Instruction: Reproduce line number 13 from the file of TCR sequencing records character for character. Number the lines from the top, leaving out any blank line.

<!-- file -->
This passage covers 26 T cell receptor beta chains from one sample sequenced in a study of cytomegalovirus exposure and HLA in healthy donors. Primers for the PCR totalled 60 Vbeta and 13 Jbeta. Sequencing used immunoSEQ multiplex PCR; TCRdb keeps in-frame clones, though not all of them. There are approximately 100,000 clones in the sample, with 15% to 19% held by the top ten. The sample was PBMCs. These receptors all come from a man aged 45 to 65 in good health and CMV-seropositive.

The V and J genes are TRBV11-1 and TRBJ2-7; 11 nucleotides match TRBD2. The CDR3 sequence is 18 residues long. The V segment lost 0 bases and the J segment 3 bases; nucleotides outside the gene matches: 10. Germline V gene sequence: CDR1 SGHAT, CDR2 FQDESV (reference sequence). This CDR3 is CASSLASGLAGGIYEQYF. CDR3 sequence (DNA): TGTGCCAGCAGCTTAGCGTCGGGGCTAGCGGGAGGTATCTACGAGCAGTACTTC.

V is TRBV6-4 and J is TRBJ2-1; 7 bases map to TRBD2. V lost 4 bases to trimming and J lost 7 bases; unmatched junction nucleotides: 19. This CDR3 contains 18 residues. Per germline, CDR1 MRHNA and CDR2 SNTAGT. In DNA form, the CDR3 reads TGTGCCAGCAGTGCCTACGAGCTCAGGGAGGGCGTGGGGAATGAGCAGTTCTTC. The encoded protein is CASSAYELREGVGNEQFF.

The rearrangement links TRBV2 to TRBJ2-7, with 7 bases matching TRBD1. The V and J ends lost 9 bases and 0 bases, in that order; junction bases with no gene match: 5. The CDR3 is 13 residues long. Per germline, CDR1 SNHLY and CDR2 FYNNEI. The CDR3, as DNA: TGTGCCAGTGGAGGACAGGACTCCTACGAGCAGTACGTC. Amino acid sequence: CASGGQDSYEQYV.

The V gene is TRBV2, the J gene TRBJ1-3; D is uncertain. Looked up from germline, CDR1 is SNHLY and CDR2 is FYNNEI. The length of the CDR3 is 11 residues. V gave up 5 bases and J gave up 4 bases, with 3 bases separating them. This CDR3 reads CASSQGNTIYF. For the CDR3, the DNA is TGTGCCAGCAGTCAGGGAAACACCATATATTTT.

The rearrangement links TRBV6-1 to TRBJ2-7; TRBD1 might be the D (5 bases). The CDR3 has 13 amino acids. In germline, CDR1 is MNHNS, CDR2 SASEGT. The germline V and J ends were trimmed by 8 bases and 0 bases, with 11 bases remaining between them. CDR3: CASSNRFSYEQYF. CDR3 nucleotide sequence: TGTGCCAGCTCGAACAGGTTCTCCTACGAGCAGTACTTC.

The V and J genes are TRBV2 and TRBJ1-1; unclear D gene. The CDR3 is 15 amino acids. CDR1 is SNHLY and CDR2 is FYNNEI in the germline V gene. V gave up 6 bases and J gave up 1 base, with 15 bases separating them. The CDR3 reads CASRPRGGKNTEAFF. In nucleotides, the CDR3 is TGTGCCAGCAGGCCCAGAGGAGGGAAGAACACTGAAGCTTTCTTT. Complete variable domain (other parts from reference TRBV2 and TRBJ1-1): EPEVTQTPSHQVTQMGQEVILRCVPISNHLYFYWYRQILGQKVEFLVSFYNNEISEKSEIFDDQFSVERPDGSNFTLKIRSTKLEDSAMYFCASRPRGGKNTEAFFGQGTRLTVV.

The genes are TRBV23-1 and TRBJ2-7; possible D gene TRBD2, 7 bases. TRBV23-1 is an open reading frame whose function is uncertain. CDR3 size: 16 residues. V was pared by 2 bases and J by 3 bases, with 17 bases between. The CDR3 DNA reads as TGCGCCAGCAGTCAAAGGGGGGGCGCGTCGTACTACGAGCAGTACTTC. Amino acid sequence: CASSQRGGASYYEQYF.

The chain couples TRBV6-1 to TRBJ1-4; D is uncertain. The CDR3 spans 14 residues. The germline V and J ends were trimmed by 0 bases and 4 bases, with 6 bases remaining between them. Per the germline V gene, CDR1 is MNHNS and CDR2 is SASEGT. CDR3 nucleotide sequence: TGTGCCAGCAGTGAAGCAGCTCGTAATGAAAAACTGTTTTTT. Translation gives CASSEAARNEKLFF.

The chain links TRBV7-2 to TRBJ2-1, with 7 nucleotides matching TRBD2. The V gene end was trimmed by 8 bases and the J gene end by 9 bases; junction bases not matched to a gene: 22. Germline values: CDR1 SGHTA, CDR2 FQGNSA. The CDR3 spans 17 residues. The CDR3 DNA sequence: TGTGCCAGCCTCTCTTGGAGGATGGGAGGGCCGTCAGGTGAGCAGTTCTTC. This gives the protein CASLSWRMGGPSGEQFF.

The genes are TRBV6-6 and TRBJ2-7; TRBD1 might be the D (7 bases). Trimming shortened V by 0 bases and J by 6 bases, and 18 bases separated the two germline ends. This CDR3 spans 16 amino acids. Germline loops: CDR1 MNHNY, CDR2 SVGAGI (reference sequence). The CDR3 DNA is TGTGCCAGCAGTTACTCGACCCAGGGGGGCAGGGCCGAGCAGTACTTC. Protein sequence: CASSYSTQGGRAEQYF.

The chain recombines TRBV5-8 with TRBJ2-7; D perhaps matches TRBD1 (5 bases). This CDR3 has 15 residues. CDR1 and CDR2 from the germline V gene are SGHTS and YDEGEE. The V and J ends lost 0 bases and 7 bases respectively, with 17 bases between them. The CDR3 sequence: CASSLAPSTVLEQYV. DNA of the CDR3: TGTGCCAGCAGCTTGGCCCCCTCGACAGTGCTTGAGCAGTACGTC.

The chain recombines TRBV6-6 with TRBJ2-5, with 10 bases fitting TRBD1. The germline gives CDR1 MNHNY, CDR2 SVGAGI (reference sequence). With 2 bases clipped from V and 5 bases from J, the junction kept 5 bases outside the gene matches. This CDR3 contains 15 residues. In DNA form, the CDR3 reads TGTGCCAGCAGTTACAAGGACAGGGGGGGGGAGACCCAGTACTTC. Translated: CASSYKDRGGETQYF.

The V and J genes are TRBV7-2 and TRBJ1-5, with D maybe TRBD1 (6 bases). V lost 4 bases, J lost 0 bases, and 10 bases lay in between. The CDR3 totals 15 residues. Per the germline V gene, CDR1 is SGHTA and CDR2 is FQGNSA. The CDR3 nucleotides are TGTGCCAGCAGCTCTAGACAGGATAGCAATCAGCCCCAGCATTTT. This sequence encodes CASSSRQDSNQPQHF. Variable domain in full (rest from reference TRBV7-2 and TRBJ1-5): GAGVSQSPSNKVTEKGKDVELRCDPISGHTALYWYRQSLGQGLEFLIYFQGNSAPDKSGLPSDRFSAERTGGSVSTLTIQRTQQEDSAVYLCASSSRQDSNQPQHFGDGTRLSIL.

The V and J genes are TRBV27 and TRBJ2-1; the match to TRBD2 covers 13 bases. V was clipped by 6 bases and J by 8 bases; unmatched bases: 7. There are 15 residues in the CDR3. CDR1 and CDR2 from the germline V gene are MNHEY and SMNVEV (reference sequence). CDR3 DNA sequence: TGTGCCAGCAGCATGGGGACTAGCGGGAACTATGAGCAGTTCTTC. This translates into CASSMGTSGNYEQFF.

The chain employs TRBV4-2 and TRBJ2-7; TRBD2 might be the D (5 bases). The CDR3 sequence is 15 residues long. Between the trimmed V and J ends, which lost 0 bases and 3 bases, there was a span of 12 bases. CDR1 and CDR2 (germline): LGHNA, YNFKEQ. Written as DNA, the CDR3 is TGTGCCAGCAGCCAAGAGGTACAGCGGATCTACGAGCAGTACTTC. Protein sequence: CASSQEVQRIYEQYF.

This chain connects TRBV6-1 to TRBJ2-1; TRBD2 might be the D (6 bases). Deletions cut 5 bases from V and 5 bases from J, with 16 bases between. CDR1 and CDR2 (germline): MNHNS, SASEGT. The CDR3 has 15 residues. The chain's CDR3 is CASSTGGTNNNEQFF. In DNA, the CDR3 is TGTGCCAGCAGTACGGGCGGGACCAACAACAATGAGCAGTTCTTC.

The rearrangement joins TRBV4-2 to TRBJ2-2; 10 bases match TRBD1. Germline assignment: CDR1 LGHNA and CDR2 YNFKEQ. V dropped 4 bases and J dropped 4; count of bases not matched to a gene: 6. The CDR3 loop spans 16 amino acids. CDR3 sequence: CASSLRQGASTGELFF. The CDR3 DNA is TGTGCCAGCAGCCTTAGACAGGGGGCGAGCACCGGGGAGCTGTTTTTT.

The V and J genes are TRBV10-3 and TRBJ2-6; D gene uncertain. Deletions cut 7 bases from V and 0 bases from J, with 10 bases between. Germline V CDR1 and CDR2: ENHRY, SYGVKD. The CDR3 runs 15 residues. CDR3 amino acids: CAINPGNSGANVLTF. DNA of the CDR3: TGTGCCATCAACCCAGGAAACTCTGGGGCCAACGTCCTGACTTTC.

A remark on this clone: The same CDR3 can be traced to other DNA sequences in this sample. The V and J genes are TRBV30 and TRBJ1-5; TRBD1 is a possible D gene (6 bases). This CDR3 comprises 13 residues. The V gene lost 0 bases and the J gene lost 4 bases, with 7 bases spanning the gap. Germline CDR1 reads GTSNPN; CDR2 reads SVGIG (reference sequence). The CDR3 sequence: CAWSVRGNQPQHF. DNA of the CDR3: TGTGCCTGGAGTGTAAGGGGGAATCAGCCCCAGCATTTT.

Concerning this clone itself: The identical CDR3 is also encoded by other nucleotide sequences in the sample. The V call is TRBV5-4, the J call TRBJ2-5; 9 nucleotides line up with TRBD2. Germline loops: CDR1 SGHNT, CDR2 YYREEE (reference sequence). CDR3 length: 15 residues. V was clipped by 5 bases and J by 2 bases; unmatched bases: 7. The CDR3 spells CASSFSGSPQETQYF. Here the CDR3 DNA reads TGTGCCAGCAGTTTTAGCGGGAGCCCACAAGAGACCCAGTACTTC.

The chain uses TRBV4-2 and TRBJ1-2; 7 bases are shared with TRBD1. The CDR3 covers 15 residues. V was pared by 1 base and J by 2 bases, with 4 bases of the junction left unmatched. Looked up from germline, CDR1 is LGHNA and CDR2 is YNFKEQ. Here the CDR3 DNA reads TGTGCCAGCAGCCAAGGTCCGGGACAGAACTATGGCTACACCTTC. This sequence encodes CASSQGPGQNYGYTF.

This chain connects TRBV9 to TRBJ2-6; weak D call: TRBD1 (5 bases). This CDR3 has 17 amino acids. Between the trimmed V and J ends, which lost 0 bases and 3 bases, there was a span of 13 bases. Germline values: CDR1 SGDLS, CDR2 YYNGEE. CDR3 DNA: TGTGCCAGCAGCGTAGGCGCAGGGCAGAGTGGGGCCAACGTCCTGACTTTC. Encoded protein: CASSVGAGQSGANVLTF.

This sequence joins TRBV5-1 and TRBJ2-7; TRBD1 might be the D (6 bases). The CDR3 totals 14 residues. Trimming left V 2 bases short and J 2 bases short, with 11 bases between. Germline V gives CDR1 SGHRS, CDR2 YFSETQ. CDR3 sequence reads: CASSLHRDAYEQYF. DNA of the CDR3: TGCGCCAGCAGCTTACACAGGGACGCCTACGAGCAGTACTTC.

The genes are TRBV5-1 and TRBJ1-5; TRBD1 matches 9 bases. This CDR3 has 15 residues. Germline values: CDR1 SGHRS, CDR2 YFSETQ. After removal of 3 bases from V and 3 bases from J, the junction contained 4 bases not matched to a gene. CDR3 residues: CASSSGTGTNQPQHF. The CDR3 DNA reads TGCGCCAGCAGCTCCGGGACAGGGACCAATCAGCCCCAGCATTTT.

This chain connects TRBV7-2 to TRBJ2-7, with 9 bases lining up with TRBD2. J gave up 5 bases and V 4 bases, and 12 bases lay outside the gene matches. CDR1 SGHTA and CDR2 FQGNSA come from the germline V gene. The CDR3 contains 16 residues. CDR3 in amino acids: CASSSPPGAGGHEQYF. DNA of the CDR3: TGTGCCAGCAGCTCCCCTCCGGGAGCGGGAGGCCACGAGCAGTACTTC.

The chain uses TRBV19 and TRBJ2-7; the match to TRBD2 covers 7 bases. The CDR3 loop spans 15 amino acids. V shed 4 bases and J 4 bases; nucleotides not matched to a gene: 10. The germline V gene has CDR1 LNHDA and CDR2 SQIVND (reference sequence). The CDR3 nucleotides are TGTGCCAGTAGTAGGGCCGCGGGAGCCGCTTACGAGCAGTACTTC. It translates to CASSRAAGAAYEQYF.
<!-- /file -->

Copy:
The chain recombines TRBV6-6 with TRBJ2-5, with 10 bases fitting TRBD1. The germline gives CDR1 MNHNY, CDR2 SVGAGI (reference sequence). With 2 bases clipped from V and 5 bases from J, the junction kept 5 bases outside the gene matches. This CDR3 contains 15 residues. In DNA form, the CDR3 reads TGTGCCAGCAGTTACAAGGACAGGGGGGGGGAGACCCAGTACTTC. Translated: CASSYKDRGGETQYF.